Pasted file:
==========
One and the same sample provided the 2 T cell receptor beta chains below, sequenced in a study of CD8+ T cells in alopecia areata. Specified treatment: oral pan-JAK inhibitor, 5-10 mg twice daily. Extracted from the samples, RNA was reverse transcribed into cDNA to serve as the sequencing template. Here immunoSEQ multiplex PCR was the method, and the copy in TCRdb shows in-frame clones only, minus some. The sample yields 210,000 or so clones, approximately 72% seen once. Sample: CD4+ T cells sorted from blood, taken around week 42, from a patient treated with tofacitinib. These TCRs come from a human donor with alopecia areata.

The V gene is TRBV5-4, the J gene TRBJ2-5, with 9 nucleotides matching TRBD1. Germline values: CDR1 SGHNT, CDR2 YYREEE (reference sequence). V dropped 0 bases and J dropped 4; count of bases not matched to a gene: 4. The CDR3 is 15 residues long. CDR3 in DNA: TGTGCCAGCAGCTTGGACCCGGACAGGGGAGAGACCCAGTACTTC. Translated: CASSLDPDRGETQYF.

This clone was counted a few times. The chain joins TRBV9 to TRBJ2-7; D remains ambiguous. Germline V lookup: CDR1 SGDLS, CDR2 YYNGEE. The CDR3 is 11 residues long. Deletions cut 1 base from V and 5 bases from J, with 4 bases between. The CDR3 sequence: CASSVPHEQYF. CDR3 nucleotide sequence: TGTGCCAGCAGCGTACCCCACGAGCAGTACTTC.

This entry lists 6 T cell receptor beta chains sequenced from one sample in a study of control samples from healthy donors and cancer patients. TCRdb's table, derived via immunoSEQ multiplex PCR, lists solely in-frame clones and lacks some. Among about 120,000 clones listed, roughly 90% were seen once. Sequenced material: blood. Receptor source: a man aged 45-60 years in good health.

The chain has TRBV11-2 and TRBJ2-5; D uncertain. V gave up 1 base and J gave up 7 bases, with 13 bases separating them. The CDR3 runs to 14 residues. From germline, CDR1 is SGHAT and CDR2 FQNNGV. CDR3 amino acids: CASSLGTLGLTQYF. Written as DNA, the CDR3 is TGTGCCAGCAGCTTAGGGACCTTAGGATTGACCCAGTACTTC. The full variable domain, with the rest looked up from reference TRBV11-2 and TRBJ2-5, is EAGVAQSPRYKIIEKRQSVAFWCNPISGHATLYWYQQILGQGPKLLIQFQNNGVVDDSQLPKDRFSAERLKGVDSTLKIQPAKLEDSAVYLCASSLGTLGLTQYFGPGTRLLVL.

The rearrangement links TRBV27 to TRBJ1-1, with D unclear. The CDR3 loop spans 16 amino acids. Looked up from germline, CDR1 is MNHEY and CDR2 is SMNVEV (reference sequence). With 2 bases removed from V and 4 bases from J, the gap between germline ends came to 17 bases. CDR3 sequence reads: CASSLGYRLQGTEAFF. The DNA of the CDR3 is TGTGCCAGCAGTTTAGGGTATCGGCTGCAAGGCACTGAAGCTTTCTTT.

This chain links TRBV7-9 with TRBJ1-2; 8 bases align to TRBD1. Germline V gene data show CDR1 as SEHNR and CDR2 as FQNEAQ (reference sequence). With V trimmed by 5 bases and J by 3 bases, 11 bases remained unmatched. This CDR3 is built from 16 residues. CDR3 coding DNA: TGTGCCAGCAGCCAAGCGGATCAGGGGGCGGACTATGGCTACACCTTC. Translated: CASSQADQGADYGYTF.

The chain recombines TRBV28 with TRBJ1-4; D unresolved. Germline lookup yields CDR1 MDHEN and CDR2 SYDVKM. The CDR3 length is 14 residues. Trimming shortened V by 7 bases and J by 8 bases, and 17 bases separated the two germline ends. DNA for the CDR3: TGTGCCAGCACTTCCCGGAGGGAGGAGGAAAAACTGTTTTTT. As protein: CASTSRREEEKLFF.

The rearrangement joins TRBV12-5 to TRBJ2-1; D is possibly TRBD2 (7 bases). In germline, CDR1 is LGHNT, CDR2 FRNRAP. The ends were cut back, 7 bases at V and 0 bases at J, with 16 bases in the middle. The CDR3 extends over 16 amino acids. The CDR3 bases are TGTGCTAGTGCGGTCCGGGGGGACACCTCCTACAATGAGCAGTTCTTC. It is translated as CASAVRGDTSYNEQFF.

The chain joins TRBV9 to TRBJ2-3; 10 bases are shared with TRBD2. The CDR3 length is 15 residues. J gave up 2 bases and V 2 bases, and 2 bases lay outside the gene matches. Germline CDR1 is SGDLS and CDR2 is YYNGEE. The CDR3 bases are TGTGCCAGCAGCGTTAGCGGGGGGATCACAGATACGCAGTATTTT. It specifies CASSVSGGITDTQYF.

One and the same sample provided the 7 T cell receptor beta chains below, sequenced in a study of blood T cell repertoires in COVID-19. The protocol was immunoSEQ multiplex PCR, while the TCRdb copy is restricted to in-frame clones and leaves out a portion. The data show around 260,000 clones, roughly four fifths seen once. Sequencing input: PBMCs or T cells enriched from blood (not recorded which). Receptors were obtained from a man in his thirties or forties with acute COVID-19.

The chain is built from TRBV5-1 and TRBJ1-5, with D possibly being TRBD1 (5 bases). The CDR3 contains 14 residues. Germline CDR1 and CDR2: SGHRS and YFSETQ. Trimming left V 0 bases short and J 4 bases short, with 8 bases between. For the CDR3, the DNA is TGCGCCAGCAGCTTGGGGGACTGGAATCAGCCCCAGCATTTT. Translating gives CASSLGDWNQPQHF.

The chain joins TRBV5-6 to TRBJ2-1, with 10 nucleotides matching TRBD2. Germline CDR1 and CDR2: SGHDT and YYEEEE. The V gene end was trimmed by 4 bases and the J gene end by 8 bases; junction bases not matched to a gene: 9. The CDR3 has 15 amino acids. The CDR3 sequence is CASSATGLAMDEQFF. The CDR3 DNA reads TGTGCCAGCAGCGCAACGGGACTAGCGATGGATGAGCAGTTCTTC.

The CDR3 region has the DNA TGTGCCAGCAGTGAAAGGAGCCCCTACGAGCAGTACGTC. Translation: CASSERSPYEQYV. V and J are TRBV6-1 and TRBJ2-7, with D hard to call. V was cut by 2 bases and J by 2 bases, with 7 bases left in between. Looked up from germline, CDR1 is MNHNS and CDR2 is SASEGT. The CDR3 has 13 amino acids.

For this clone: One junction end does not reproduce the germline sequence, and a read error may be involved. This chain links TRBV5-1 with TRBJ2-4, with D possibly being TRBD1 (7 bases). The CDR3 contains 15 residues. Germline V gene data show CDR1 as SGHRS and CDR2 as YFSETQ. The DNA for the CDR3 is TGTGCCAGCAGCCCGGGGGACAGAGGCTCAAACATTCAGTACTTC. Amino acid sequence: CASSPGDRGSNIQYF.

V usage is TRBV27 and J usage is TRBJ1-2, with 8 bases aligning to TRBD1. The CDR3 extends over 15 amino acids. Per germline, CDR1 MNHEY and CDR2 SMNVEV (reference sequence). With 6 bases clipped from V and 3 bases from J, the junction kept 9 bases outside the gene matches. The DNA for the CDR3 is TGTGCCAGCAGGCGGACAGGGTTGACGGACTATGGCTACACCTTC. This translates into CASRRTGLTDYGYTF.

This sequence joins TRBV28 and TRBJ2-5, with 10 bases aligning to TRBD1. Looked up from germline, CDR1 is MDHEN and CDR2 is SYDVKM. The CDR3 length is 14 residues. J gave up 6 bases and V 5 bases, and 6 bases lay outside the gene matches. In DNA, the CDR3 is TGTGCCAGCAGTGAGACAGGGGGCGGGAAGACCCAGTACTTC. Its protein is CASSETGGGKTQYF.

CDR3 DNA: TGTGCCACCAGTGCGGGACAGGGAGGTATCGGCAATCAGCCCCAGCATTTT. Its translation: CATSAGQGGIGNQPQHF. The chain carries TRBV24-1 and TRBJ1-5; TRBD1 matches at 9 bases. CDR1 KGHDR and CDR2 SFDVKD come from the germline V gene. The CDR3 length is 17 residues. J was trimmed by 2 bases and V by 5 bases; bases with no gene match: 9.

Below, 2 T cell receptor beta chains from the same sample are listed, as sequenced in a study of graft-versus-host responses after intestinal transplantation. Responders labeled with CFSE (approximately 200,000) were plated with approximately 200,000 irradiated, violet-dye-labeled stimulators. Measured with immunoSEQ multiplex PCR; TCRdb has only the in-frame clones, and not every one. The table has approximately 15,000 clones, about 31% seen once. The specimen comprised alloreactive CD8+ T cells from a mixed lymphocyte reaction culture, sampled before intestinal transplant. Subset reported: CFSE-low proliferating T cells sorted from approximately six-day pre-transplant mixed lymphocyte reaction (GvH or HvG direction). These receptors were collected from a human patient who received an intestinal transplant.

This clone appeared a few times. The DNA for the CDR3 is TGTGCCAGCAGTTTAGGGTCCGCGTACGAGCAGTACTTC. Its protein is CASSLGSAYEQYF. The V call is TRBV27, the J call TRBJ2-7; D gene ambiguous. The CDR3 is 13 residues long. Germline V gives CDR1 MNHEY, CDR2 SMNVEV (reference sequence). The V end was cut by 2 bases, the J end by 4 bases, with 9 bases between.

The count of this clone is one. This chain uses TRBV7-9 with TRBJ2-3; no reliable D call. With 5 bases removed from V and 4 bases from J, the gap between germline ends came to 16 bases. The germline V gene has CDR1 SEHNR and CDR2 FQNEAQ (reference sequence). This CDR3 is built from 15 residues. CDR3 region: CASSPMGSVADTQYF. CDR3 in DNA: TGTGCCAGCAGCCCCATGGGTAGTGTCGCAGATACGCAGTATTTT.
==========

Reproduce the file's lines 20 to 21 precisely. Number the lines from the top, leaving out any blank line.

This clone appeared a few times. The DNA for the CDR3 is TGTGCCAGCAGTTTAGGGTCCGCGTACGAGCAGTACTTC. Its protein is CASSLGSAYEQYF. The V call is TRBV27, the J call TRBJ2-7; D gene ambiguous. The CDR3 is 13 residues long. Germline V gives CDR1 MNHEY, CDR2 SMNVEV (reference sequence). The V end was cut by 2 bases, the J end by 4 bases, with 9 bases between.

The count of this clone is one. This chain uses TRBV7-9 with TRBJ2-3; no reliable D call. With 5 bases removed from V and 4 bases from J, the gap between germline ends came to 16 bases. The germline V gene has CDR1 SEHNR and CDR2 FQNEAQ (reference sequence). This CDR3 is built from 15 residues. CDR3 region: CASSPMGSVADTQYF. CDR3 in DNA: TGTGCCAGCAGCCCCATGGGTAGTGTCGCAGATACGCAGTATTTT.